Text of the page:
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Guatemala Unimpressed With Threats Of Arab Boycott Over Embassy Move

A picture taken on December 25, 2017, shows the Guatemalan flag hanging outside the building where the embassy is located in the Israeli city of Herzliya, near Tel Aviv
AFP

The foreign minister of Guatemala defended her country’s decision to follow in the path laid out by the U.S.A. and to move its embassy in Israel from Tel Aviv to Jerusalem.

According to a report by the Algemeiner, Guatemalan Foreign Minister Sandra Jovel said that her government was not intimidated by threats of an Arab boycott over her country’s recognition of Jerusalem.

Jovel characterized the threats of a boycott as a “media scare tactic.”

“This tactic is being used in the media by a small group with special interests who are opposed to our decision to move our embassy,” Jovel told the Algemeiner in an interview. “But we’ve been strong in that decision, we trust that it was the correct decision, and we will continue to stand by it.”

Guatemala and Israel have enjoyed close diplomatic and political ties. But the 17-million strong country also conducts ample trade with the Arab world.

One Guatemalan crop, cardamom, is exported to the Middle East for use in the Arabic coffee that is consumed in most Arab countries. The world’s largest importer of the spice, Saudi Arabia, receives 94 percent of its cardamom from Guatemala, which is the world’s largest producer of the spice.

Earlier this week, PA Foreign Minister Riyad al-Malki said that he will try to enact boycotts against countries that announced that they would move their embassies to Jerusalem.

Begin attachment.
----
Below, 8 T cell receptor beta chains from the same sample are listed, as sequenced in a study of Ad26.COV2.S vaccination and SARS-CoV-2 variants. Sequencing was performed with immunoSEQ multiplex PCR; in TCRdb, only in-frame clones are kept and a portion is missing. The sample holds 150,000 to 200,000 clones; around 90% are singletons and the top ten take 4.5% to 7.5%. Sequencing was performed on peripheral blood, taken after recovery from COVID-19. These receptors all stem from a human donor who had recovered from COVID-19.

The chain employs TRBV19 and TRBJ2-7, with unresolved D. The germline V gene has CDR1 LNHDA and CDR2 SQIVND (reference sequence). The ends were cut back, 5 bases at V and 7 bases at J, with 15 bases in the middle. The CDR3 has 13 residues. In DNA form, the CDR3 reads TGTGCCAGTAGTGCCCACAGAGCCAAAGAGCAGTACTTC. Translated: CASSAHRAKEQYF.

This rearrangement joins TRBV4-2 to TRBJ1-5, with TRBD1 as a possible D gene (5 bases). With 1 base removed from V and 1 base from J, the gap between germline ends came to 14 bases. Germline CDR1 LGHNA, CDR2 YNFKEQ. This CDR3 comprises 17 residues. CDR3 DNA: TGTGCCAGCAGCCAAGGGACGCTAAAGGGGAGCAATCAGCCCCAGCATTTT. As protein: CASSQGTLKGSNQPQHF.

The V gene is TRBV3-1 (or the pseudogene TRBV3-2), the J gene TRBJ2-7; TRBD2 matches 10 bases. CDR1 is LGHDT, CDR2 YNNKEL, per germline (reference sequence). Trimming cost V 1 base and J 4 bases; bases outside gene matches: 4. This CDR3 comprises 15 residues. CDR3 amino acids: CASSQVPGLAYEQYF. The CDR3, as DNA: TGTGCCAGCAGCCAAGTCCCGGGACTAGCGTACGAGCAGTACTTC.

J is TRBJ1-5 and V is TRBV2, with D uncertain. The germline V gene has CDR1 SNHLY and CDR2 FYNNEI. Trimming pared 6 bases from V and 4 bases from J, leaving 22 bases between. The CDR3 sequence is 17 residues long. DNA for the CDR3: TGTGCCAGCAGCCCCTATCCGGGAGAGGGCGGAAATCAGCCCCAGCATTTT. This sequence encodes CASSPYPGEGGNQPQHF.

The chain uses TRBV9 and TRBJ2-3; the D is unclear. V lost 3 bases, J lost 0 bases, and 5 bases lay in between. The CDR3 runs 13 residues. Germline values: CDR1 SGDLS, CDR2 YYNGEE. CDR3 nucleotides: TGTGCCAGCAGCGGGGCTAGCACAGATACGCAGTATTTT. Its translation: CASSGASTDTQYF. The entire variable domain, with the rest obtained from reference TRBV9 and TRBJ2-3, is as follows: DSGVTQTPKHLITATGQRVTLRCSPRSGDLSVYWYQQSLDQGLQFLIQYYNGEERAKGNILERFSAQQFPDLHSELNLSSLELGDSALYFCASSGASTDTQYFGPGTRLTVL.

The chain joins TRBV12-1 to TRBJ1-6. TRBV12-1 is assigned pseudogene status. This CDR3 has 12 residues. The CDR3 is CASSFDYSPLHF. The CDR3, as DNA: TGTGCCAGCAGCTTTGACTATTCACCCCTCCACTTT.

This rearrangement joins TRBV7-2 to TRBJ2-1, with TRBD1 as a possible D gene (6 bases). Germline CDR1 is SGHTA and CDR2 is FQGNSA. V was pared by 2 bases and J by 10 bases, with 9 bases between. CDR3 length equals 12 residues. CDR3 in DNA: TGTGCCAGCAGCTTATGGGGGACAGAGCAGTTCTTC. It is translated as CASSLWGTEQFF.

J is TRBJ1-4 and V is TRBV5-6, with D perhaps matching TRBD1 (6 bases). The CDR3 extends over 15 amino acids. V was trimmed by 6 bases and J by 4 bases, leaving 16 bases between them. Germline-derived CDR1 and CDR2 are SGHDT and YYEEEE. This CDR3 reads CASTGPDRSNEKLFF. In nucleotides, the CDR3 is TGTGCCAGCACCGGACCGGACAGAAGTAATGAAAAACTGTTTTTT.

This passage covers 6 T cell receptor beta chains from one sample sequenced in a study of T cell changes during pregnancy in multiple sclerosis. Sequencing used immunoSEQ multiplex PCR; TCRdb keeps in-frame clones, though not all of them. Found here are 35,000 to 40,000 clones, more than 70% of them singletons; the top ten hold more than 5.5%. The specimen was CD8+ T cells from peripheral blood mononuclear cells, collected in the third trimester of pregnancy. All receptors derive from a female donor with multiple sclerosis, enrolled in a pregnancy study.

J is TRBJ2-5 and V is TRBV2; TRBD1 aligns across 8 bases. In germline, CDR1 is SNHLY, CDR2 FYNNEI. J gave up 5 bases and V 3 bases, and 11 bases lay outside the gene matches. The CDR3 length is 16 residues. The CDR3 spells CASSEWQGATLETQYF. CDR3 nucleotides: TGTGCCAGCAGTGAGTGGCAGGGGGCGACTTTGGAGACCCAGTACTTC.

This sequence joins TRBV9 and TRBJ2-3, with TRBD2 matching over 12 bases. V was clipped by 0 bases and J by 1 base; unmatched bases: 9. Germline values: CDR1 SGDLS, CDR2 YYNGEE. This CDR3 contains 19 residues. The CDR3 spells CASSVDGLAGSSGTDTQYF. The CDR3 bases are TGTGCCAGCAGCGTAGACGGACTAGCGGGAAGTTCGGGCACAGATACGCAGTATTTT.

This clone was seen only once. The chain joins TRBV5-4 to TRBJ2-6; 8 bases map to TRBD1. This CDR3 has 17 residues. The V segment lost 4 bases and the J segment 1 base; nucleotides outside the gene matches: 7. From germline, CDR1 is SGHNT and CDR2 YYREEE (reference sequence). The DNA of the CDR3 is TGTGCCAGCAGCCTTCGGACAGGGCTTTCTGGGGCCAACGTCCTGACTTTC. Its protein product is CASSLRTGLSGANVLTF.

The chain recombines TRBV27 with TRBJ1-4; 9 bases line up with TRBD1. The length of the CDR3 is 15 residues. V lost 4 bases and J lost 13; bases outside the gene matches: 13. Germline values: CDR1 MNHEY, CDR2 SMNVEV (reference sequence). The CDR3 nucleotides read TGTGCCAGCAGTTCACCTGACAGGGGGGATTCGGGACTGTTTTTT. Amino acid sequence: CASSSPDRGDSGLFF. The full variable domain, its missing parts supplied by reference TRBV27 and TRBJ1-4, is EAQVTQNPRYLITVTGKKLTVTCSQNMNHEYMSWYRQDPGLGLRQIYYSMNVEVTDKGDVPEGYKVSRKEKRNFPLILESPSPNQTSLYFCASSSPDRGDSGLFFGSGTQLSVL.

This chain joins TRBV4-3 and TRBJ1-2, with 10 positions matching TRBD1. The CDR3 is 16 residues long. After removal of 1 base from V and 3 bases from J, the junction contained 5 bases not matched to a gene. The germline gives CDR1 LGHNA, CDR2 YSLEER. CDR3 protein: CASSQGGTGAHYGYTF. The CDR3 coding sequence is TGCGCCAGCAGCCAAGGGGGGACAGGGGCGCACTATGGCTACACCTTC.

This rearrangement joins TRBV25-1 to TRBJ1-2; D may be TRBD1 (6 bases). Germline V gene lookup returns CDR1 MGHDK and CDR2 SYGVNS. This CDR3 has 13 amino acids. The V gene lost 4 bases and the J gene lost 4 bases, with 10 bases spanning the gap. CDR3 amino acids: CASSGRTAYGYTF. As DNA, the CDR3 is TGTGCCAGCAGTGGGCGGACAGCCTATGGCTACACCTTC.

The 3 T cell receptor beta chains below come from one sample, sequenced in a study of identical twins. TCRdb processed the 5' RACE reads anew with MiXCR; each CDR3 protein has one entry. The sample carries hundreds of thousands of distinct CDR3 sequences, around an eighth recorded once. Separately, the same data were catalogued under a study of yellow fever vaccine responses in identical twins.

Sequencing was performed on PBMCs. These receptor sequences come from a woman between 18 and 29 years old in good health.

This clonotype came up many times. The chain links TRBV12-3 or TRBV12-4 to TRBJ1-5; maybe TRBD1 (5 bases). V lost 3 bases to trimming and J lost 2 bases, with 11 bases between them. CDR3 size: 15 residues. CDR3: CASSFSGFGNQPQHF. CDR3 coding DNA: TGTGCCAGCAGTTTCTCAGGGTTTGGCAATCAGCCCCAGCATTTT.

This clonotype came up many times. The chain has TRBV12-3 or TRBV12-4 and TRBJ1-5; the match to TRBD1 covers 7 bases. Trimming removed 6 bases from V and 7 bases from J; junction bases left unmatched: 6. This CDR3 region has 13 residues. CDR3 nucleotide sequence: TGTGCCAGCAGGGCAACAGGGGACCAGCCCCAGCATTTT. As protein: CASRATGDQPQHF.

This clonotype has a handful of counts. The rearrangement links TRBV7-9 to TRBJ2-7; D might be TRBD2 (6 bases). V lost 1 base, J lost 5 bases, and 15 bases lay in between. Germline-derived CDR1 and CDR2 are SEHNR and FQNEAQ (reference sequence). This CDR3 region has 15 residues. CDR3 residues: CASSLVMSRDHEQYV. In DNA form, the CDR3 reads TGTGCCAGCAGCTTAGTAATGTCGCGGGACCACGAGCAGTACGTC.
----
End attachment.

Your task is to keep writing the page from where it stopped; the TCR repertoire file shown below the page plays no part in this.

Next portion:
Meanwhile the PA, in an official statement, lamented Guatemala’s decision, which it called a “shameful and illegal act that goes totally against the wishes of church leaders in Jerusalem.”

Jovel told the Algemeiner that the Palestinians “have a right to their opinion.”

“We respect that,” she said. “And we expect them to respect our sovereign diplomatic position just as we respect theirs.”

Guatemala was committed to protecting its cardamom farmers, an industry employing 45,000 people.

The country had already planned to move its embassy to Jerusalem in 1994 but at the time backed down precisely due to the threat of just an Arab boycott of its cardamom industry.

This time however, the country enjoyed protection from a trade embargo by World Trade Organization regulations introduced since then.

Jovel also said that her country was increasing cooperation with Israel in the health, education and agriculture sectors. “These have always been areas where Israel has helped Guatemala with technology and development as the needs of our country have evolved.”

Guatemala has historically stood by Israel. The country’s envoy to the UN in the late 1940s, Jorge García-Granados, was a member of the 1947 UN commission that recommended the partition of the British Mandate for Palestine into Jewish and Arab states. In November of the same year, he cast the first vote recognizing Israel’s legitimacy when the UN decided in favor of the partition plan.

“Since Israel’s creation, we have played an active role in supporting and recognizing Israel as a nation,” Jovel said. “The decision announced by President (Jimmy) Morales to move our embassy to Jerusalem is completely consistent with the policies we have maintained for the past seventy years in favor of Israel.”

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